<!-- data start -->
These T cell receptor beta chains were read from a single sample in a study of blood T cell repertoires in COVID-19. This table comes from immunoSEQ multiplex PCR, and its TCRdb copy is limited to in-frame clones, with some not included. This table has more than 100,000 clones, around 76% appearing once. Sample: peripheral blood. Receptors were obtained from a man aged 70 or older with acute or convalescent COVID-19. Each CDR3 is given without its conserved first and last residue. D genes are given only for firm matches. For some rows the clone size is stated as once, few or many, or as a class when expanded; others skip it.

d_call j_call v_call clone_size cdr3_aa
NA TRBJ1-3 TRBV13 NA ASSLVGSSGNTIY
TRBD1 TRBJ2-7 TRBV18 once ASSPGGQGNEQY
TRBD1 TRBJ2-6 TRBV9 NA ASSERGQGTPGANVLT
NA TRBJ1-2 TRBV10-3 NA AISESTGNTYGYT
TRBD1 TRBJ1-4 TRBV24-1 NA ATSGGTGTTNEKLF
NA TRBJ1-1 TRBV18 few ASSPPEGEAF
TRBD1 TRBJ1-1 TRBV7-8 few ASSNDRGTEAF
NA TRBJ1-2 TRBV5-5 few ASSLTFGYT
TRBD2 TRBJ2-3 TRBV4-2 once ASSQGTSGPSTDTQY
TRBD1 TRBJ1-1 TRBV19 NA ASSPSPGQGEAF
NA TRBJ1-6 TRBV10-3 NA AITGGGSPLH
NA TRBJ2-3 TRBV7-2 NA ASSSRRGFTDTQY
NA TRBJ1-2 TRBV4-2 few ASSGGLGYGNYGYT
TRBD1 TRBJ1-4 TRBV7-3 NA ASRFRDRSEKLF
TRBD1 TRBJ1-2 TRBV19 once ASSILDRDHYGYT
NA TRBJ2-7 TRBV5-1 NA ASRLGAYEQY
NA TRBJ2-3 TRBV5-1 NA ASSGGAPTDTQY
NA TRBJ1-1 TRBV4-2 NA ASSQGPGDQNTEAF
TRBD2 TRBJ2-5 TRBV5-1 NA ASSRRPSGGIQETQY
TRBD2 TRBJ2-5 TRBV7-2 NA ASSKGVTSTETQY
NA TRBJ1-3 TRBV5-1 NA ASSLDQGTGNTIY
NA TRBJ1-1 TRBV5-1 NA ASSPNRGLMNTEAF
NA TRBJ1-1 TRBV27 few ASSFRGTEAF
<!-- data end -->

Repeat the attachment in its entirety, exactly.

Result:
These T cell receptor beta chains were read from a single sample in a study of blood T cell repertoires in COVID-19. This table comes from immunoSEQ multiplex PCR, and its TCRdb copy is limited to in-frame clones, with some not included. This table has more than 100,000 clones, around 76% appearing once. Sample: peripheral blood. Receptors were obtained from a man aged 70 or older with acute or convalescent COVID-19. Each CDR3 is given without its conserved first and last residue. D genes are given only for firm matches. For some rows the clone size is stated as once, few or many, or as a class when expanded; others skip it.

d_call j_call v_call clone_size cdr3_aa
NA TRBJ1-3 TRBV13 NA ASSLVGSSGNTIY
TRBD1 TRBJ2-7 TRBV18 once ASSPGGQGNEQY
TRBD1 TRBJ2-6 TRBV9 NA ASSERGQGTPGANVLT
NA TRBJ1-2 TRBV10-3 NA AISESTGNTYGYT
TRBD1 TRBJ1-4 TRBV24-1 NA ATSGGTGTTNEKLF
NA TRBJ1-1 TRBV18 few ASSPPEGEAF
TRBD1 TRBJ1-1 TRBV7-8 few ASSNDRGTEAF
NA TRBJ1-2 TRBV5-5 few ASSLTFGYT
TRBD2 TRBJ2-3 TRBV4-2 once ASSQGTSGPSTDTQY
TRBD1 TRBJ1-1 TRBV19 NA ASSPSPGQGEAF
NA TRBJ1-6 TRBV10-3 NA AITGGGSPLH
NA TRBJ2-3 TRBV7-2 NA ASSSRRGFTDTQY
NA TRBJ1-2 TRBV4-2 few ASSGGLGYGNYGYT
TRBD1 TRBJ1-4 TRBV7-3 NA ASRFRDRSEKLF
TRBD1 TRBJ1-2 TRBV19 once ASSILDRDHYGYT
NA TRBJ2-7 TRBV5-1 NA ASRLGAYEQY
NA TRBJ2-3 TRBV5-1 NA ASSGGAPTDTQY
NA TRBJ1-1 TRBV4-2 NA ASSQGPGDQNTEAF
TRBD2 TRBJ2-5 TRBV5-1 NA ASSRRPSGGIQETQY
TRBD2 TRBJ2-5 TRBV7-2 NA ASSKGVTSTETQY
NA TRBJ1-3 TRBV5-1 NA ASSLDQGTGNTIY
NA TRBJ1-1 TRBV5-1 NA ASSPNRGLMNTEAF
NA TRBJ1-1 TRBV27 few ASSFRGTEAF